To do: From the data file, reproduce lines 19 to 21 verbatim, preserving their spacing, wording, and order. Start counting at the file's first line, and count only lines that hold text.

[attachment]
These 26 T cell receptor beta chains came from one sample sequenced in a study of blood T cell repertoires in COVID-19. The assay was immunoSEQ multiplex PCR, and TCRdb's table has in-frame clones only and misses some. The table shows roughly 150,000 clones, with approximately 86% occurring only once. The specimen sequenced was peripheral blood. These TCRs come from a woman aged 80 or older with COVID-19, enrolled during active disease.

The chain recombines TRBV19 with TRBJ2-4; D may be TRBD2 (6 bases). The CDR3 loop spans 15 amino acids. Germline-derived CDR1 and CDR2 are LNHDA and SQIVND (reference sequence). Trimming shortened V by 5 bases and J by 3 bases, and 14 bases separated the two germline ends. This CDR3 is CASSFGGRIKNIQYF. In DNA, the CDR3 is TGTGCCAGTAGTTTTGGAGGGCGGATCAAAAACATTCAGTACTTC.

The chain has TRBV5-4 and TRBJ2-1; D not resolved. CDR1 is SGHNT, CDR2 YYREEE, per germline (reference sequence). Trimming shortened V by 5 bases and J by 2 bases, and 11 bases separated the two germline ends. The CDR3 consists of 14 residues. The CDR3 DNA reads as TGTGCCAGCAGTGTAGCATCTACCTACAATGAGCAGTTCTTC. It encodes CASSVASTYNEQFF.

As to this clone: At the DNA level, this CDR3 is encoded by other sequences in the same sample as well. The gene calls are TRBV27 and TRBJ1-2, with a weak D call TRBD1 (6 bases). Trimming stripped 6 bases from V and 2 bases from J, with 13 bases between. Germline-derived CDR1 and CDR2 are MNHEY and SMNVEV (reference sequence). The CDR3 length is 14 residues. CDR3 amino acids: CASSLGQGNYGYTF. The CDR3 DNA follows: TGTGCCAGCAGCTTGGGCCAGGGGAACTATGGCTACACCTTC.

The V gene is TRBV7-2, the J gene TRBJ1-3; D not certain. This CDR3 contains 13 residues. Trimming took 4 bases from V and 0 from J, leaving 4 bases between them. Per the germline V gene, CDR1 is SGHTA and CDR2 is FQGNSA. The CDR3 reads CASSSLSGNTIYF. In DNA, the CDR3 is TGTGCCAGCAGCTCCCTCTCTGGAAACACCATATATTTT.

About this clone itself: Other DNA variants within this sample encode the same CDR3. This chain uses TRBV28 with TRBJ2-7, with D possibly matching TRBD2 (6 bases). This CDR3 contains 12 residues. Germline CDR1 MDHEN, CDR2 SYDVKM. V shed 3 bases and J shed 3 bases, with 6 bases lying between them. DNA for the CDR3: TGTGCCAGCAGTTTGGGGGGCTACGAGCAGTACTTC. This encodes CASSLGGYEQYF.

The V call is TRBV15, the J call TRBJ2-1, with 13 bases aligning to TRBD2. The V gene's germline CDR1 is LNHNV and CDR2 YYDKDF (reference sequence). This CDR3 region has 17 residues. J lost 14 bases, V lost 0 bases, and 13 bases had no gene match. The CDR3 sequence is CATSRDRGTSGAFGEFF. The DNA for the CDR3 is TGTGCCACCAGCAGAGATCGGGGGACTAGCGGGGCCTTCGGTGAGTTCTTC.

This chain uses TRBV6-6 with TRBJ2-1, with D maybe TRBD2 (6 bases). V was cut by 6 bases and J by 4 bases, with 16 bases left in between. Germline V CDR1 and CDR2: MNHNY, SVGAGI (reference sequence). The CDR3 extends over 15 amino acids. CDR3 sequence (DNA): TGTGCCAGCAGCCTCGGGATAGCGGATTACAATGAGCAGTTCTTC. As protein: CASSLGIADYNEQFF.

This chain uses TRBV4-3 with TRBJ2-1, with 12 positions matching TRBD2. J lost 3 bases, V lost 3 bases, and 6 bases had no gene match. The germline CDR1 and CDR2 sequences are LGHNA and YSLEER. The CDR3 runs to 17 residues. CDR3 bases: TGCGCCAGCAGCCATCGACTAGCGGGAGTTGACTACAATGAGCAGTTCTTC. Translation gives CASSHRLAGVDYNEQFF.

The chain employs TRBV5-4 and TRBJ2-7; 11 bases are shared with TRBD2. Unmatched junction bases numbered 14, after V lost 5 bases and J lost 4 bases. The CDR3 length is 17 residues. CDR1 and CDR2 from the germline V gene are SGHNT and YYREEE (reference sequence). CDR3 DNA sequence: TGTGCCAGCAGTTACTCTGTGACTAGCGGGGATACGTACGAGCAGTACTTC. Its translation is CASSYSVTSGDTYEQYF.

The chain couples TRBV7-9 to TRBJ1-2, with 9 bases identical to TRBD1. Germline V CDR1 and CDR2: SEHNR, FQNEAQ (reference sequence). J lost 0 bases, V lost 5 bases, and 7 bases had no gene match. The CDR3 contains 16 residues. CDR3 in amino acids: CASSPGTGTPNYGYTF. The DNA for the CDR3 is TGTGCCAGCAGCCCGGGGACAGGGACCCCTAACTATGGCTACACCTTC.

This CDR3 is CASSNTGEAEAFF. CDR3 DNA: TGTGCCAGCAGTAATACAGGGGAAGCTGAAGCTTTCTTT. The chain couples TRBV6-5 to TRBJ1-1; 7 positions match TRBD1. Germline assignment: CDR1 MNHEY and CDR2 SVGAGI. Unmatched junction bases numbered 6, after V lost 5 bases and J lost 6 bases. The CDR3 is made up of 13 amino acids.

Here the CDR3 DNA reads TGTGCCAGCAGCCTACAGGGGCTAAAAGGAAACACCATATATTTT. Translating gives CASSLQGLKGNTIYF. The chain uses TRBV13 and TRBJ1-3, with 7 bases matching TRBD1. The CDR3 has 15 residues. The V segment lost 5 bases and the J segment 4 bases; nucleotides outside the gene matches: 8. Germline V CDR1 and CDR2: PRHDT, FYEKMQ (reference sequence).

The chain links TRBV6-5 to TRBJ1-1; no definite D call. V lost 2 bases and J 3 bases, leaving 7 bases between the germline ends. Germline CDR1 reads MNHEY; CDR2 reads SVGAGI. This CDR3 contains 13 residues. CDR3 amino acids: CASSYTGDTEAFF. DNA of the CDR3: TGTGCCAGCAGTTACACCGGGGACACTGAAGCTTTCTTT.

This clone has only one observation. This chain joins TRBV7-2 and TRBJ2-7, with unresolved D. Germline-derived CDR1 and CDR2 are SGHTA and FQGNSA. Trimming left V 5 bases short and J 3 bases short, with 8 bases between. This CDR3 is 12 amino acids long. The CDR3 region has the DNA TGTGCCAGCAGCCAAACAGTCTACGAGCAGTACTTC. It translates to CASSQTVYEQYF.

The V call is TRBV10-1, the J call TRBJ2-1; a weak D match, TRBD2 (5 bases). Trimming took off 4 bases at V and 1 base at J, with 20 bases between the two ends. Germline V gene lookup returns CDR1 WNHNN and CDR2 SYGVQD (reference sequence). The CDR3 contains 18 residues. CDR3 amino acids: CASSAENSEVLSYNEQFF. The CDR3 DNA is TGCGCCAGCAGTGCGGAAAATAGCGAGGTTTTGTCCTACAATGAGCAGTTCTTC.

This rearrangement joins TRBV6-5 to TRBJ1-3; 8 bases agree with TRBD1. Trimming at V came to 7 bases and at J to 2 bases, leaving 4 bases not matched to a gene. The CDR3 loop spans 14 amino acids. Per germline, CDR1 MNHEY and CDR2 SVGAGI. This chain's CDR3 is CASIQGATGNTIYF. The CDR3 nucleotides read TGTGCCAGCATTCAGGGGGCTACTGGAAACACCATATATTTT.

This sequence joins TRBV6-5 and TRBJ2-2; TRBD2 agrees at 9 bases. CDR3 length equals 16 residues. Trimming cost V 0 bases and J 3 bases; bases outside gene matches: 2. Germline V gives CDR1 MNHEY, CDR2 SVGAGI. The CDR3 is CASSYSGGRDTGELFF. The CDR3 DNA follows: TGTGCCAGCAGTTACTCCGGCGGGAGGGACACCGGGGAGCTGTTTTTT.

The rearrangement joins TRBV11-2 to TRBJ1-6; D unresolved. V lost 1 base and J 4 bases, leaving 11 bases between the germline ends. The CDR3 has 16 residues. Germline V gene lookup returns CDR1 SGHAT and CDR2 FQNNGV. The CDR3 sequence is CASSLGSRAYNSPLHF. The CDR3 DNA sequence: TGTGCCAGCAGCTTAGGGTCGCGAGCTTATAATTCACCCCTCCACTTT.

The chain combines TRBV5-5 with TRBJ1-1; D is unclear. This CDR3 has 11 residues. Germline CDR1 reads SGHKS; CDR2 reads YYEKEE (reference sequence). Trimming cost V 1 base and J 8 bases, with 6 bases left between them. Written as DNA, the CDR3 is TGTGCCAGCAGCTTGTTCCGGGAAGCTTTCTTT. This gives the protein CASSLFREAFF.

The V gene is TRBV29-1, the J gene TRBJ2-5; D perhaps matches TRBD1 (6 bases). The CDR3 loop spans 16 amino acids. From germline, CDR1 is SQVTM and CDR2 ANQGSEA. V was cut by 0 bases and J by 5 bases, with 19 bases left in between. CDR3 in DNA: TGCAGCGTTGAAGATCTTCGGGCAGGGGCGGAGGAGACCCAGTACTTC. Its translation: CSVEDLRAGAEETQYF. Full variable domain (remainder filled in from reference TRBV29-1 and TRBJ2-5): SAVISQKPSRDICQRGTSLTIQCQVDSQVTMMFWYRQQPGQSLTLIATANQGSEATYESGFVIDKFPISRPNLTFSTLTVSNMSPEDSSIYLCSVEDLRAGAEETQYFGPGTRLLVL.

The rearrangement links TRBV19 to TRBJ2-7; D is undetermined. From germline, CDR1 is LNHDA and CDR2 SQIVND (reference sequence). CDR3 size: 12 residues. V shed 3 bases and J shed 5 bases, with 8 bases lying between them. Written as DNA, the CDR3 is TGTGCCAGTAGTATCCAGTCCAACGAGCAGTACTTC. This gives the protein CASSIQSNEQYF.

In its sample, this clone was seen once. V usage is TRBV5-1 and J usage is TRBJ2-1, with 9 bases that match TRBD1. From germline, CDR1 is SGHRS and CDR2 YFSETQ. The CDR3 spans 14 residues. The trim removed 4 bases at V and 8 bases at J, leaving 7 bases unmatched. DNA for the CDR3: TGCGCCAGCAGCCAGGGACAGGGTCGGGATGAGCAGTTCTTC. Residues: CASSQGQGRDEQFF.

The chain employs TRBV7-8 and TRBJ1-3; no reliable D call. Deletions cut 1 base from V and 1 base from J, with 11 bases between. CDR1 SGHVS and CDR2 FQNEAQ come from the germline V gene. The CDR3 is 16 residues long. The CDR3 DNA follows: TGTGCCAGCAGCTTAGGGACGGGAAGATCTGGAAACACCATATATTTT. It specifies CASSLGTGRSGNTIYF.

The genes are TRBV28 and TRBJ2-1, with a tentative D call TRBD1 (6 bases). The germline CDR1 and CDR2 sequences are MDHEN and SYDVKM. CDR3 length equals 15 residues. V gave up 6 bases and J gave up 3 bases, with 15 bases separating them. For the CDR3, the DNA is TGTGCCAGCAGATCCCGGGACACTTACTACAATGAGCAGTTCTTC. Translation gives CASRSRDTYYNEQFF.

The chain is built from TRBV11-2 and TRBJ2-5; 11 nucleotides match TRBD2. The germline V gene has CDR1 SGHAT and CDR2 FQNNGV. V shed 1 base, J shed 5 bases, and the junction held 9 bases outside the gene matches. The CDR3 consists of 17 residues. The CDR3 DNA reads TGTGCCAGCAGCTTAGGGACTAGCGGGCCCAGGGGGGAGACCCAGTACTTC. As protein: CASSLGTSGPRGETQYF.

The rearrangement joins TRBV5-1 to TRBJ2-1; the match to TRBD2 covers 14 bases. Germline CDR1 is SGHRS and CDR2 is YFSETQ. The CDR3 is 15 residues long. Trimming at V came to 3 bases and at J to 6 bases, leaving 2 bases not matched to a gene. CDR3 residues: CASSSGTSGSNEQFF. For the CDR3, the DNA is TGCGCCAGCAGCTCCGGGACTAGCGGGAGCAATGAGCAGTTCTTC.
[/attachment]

The rearrangement joins TRBV11-2 to TRBJ1-6; D unresolved. V lost 1 base and J 4 bases, leaving 11 bases between the germline ends. The CDR3 has 16 residues. Germline V gene lookup returns CDR1 SGHAT and CDR2 FQNNGV. The CDR3 sequence is CASSLGSRAYNSPLHF. The CDR3 DNA sequence: TGTGCCAGCAGCTTAGGGTCGCGAGCTTATAATTCACCCCTCCACTTT.

The chain combines TRBV5-5 with TRBJ1-1; D is unclear. This CDR3 has 11 residues. Germline CDR1 reads SGHKS; CDR2 reads YYEKEE (reference sequence). Trimming cost V 1 base and J 8 bases, with 6 bases left between them. Written as DNA, the CDR3 is TGTGCCAGCAGCTTGTTCCGGGAAGCTTTCTTT. This gives the protein CASSLFREAFF.

The V gene is TRBV29-1, the J gene TRBJ2-5; D perhaps matches TRBD1 (6 bases). The CDR3 loop spans 16 amino acids. From germline, CDR1 is SQVTM and CDR2 ANQGSEA. V was cut by 0 bases and J by 5 bases, with 19 bases left in between. CDR3 in DNA: TGCAGCGTTGAAGATCTTCGGGCAGGGGCGGAGGAGACCCAGTACTTC. Its translation: CSVEDLRAGAEETQYF. Full variable domain (remainder filled in from reference TRBV29-1 and TRBJ2-5): SAVISQKPSRDICQRGTSLTIQCQVDSQVTMMFWYRQQPGQSLTLIATANQGSEATYESGFVIDKFPISRPNLTFSTLTVSNMSPEDSSIYLCSVEDLRAGAEETQYFGPGTRLLVL.